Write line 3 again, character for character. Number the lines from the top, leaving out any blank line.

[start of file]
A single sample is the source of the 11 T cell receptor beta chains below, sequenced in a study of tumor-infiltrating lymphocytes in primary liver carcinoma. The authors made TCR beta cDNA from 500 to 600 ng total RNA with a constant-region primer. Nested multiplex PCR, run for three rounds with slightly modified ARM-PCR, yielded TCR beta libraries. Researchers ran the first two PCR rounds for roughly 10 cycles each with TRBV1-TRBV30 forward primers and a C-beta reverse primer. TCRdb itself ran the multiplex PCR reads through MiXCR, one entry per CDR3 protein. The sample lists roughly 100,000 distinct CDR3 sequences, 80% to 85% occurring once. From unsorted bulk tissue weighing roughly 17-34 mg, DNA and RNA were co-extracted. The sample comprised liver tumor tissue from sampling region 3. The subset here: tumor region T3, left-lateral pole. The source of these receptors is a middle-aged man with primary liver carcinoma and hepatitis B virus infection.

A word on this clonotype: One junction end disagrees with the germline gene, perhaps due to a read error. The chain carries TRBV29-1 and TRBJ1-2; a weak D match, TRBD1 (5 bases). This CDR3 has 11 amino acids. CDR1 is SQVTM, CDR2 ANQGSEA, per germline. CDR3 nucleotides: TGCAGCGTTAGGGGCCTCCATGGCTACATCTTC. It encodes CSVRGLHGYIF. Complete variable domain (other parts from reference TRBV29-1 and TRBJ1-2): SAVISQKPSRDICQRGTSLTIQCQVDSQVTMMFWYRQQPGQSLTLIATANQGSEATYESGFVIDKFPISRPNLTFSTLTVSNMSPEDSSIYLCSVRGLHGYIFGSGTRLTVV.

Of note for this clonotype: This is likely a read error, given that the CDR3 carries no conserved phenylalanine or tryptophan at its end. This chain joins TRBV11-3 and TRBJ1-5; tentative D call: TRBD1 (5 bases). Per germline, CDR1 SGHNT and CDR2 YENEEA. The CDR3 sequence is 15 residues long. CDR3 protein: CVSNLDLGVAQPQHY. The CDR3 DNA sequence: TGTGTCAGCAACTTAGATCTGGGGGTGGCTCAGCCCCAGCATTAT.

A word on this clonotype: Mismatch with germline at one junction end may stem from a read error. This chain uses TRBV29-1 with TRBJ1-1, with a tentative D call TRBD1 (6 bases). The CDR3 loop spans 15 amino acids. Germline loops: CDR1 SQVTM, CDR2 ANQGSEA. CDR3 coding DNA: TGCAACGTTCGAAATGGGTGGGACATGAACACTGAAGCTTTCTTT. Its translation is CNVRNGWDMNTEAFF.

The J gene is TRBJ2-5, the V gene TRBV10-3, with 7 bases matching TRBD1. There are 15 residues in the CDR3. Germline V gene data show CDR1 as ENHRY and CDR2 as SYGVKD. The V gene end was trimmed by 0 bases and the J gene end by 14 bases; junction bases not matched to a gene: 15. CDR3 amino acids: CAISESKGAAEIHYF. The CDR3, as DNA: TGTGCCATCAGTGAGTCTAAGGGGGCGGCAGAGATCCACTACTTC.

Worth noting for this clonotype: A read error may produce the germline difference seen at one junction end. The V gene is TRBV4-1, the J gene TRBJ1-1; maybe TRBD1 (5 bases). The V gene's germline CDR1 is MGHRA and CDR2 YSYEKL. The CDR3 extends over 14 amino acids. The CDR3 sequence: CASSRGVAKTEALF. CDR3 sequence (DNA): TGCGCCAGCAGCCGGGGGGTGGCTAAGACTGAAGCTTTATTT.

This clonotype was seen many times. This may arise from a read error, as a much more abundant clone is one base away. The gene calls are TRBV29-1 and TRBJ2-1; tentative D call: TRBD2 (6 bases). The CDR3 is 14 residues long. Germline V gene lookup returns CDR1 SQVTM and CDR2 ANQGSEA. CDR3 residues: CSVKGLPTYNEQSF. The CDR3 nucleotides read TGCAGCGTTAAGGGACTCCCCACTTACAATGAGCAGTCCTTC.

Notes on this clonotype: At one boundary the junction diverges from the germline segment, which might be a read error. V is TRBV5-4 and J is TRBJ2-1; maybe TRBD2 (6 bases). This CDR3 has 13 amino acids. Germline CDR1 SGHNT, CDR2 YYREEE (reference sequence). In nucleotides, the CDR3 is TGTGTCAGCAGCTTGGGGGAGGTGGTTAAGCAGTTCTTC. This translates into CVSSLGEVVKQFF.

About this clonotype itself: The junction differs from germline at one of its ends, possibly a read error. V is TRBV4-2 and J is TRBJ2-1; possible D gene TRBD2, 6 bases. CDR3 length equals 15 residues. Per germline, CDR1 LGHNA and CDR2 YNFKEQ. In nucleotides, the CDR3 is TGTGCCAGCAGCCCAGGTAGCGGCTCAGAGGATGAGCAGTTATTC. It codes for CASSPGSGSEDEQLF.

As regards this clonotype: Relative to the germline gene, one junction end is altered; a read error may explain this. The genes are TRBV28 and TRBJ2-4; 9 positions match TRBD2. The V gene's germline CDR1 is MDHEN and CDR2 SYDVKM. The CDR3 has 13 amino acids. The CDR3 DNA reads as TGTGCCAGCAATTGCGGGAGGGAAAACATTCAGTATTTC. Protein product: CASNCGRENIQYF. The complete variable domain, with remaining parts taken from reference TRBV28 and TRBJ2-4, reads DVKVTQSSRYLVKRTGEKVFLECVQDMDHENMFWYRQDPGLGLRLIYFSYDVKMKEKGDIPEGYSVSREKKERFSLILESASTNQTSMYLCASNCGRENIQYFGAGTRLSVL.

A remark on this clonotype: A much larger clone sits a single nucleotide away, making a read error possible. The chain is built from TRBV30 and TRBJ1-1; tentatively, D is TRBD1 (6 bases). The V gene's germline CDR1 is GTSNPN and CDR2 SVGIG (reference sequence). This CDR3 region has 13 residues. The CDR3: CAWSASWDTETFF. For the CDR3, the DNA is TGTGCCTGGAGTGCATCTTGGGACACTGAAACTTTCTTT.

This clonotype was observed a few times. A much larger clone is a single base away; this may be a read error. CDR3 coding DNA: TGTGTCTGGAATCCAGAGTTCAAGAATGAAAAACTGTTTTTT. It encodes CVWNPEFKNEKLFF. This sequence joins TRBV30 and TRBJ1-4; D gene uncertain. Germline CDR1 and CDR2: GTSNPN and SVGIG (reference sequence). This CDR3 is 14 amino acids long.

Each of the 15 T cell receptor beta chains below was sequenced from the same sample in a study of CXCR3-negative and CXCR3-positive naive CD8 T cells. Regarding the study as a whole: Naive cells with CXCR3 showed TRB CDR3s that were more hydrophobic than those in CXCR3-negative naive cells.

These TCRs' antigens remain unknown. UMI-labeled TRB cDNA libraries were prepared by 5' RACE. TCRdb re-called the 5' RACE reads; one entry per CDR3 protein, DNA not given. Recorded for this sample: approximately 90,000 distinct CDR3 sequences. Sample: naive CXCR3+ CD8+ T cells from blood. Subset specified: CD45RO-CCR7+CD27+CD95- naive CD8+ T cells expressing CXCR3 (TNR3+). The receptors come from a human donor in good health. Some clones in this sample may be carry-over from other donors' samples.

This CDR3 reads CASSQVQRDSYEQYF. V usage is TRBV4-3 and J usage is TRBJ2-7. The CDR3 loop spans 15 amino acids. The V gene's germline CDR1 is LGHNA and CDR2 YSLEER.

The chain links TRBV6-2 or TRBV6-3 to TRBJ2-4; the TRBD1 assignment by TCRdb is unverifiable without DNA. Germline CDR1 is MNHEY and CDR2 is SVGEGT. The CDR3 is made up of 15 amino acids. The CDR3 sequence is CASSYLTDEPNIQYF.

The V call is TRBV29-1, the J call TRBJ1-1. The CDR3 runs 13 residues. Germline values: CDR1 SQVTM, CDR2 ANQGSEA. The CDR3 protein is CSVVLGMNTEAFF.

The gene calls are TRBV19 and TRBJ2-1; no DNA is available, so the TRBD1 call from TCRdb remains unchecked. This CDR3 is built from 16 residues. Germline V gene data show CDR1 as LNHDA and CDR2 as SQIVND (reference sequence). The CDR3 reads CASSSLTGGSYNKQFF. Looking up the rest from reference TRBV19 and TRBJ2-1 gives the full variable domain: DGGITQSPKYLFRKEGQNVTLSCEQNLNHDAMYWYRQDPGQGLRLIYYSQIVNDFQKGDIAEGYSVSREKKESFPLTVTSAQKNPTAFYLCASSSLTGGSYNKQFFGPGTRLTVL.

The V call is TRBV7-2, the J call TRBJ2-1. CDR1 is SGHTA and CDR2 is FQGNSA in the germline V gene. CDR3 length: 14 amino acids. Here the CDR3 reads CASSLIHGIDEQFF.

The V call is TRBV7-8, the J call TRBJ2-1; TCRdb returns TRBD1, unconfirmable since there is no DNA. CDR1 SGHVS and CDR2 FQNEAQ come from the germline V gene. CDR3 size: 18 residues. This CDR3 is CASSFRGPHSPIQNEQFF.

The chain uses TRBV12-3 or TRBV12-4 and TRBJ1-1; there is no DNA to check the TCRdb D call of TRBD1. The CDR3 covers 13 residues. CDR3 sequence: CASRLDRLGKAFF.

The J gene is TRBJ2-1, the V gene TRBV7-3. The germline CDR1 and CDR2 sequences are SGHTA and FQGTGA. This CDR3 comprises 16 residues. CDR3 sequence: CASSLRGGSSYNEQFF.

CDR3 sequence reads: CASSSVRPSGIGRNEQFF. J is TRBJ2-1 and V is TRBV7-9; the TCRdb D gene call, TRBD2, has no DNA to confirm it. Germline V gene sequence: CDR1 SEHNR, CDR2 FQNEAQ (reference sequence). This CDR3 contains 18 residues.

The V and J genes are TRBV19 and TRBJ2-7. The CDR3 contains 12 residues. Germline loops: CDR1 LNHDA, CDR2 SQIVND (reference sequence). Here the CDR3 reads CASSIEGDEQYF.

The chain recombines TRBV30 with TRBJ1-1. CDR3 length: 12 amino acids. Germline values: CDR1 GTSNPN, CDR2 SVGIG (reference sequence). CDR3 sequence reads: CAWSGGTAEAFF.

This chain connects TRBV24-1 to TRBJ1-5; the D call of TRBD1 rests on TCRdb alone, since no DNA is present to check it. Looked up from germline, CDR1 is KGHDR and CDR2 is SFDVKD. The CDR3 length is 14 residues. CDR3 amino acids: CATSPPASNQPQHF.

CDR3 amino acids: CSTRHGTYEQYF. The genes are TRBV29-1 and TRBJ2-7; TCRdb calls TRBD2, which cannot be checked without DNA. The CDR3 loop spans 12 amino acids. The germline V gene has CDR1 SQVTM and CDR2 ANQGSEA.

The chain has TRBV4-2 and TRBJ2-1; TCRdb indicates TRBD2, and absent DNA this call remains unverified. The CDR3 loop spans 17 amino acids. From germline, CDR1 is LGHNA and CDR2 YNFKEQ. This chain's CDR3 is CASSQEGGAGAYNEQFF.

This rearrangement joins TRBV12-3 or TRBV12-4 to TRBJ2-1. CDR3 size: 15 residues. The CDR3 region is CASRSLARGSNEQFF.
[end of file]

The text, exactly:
Of note for this clonotype: This is likely a read error, given that the CDR3 carries no conserved phenylalanine or tryptophan at its end. This chain joins TRBV11-3 and TRBJ1-5; tentative D call: TRBD1 (5 bases). Per germline, CDR1 SGHNT and CDR2 YENEEA. The CDR3 sequence is 15 residues long. CDR3 protein: CVSNLDLGVAQPQHY. The CDR3 DNA sequence: TGTGTCAGCAACTTAGATCTGGGGGTGGCTCAGCCCCAGCATTAT.